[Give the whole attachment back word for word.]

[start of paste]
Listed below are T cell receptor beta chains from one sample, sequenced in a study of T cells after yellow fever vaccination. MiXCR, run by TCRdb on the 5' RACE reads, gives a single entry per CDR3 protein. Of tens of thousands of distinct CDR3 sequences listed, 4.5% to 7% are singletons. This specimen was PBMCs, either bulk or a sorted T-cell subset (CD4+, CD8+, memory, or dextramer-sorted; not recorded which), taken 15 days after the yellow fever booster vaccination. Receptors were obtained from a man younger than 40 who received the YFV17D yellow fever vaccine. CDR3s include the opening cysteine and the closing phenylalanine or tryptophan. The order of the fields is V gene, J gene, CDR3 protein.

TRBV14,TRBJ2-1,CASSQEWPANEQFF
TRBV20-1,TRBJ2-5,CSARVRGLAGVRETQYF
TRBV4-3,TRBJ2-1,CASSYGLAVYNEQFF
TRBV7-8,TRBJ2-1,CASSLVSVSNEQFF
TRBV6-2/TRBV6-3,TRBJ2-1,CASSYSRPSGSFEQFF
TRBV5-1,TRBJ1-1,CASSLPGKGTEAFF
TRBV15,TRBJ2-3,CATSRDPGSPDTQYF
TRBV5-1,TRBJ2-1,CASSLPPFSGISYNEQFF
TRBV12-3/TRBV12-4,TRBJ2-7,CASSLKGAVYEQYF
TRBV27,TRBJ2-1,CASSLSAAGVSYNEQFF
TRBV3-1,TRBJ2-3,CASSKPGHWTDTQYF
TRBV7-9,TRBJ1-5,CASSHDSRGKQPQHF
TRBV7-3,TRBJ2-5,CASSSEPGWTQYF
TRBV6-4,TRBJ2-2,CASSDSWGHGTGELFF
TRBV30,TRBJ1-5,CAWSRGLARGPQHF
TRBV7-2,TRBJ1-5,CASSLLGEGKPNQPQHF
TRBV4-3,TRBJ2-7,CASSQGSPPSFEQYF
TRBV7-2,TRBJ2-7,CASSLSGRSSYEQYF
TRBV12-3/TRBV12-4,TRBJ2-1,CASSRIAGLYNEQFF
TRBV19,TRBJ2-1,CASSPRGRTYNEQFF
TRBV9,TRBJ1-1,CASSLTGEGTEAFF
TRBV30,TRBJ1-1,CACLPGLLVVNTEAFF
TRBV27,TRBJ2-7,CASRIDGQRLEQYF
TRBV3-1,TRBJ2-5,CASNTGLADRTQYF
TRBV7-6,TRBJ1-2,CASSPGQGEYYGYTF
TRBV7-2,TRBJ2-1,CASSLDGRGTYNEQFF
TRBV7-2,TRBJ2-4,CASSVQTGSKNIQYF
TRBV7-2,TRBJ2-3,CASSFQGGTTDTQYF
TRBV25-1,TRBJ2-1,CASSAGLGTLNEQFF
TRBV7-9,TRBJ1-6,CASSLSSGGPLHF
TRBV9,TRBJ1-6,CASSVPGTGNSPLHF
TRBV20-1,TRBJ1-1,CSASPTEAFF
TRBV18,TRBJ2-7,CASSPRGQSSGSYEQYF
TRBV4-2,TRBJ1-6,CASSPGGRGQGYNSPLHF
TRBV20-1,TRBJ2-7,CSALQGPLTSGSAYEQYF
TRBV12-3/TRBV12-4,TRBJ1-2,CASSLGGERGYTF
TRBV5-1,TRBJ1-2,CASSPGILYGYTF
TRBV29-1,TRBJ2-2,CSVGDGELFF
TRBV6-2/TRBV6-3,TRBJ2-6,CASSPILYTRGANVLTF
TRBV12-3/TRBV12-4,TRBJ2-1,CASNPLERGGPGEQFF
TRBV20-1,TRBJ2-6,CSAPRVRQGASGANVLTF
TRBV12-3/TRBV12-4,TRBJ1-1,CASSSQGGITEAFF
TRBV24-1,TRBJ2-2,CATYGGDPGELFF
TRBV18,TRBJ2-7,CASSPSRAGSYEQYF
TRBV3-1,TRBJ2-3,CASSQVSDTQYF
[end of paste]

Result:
Listed below are T cell receptor beta chains from one sample, sequenced in a study of T cells after yellow fever vaccination. MiXCR, run by TCRdb on the 5' RACE reads, gives a single entry per CDR3 protein. Of tens of thousands of distinct CDR3 sequences listed, 4.5% to 7% are singletons. This specimen was PBMCs, either bulk or a sorted T-cell subset (CD4+, CD8+, memory, or dextramer-sorted; not recorded which), taken 15 days after the yellow fever booster vaccination. Receptors were obtained from a man younger than 40 who received the YFV17D yellow fever vaccine. CDR3s include the opening cysteine and the closing phenylalanine or tryptophan. The order of the fields is V gene, J gene, CDR3 protein.

TRBV14,TRBJ2-1,CASSQEWPANEQFF
TRBV20-1,TRBJ2-5,CSARVRGLAGVRETQYF
TRBV4-3,TRBJ2-1,CASSYGLAVYNEQFF
TRBV7-8,TRBJ2-1,CASSLVSVSNEQFF
TRBV6-2/TRBV6-3,TRBJ2-1,CASSYSRPSGSFEQFF
TRBV5-1,TRBJ1-1,CASSLPGKGTEAFF
TRBV15,TRBJ2-3,CATSRDPGSPDTQYF
TRBV5-1,TRBJ2-1,CASSLPPFSGISYNEQFF
TRBV12-3/TRBV12-4,TRBJ2-7,CASSLKGAVYEQYF
TRBV27,TRBJ2-1,CASSLSAAGVSYNEQFF
TRBV3-1,TRBJ2-3,CASSKPGHWTDTQYF
TRBV7-9,TRBJ1-5,CASSHDSRGKQPQHF
TRBV7-3,TRBJ2-5,CASSSEPGWTQYF
TRBV6-4,TRBJ2-2,CASSDSWGHGTGELFF
TRBV30,TRBJ1-5,CAWSRGLARGPQHF
TRBV7-2,TRBJ1-5,CASSLLGEGKPNQPQHF
TRBV4-3,TRBJ2-7,CASSQGSPPSFEQYF
TRBV7-2,TRBJ2-7,CASSLSGRSSYEQYF
TRBV12-3/TRBV12-4,TRBJ2-1,CASSRIAGLYNEQFF
TRBV19,TRBJ2-1,CASSPRGRTYNEQFF
TRBV9,TRBJ1-1,CASSLTGEGTEAFF
TRBV30,TRBJ1-1,CACLPGLLVVNTEAFF
TRBV27,TRBJ2-7,CASRIDGQRLEQYF
TRBV3-1,TRBJ2-5,CASNTGLADRTQYF
TRBV7-6,TRBJ1-2,CASSPGQGEYYGYTF
TRBV7-2,TRBJ2-1,CASSLDGRGTYNEQFF
TRBV7-2,TRBJ2-4,CASSVQTGSKNIQYF
TRBV7-2,TRBJ2-3,CASSFQGGTTDTQYF
TRBV25-1,TRBJ2-1,CASSAGLGTLNEQFF
TRBV7-9,TRBJ1-6,CASSLSSGGPLHF
TRBV9,TRBJ1-6,CASSVPGTGNSPLHF
TRBV20-1,TRBJ1-1,CSASPTEAFF
TRBV18,TRBJ2-7,CASSPRGQSSGSYEQYF
TRBV4-2,TRBJ1-6,CASSPGGRGQGYNSPLHF
TRBV20-1,TRBJ2-7,CSALQGPLTSGSAYEQYF
TRBV12-3/TRBV12-4,TRBJ1-2,CASSLGGERGYTF
TRBV5-1,TRBJ1-2,CASSPGILYGYTF
TRBV29-1,TRBJ2-2,CSVGDGELFF
TRBV6-2/TRBV6-3,TRBJ2-6,CASSPILYTRGANVLTF
TRBV12-3/TRBV12-4,TRBJ2-1,CASNPLERGGPGEQFF
TRBV20-1,TRBJ2-6,CSAPRVRQGASGANVLTF
TRBV12-3/TRBV12-4,TRBJ1-1,CASSSQGGITEAFF
TRBV24-1,TRBJ2-2,CATYGGDPGELFF
TRBV18,TRBJ2-7,CASSPSRAGSYEQYF
TRBV3-1,TRBJ2-3,CASSQVSDTQYF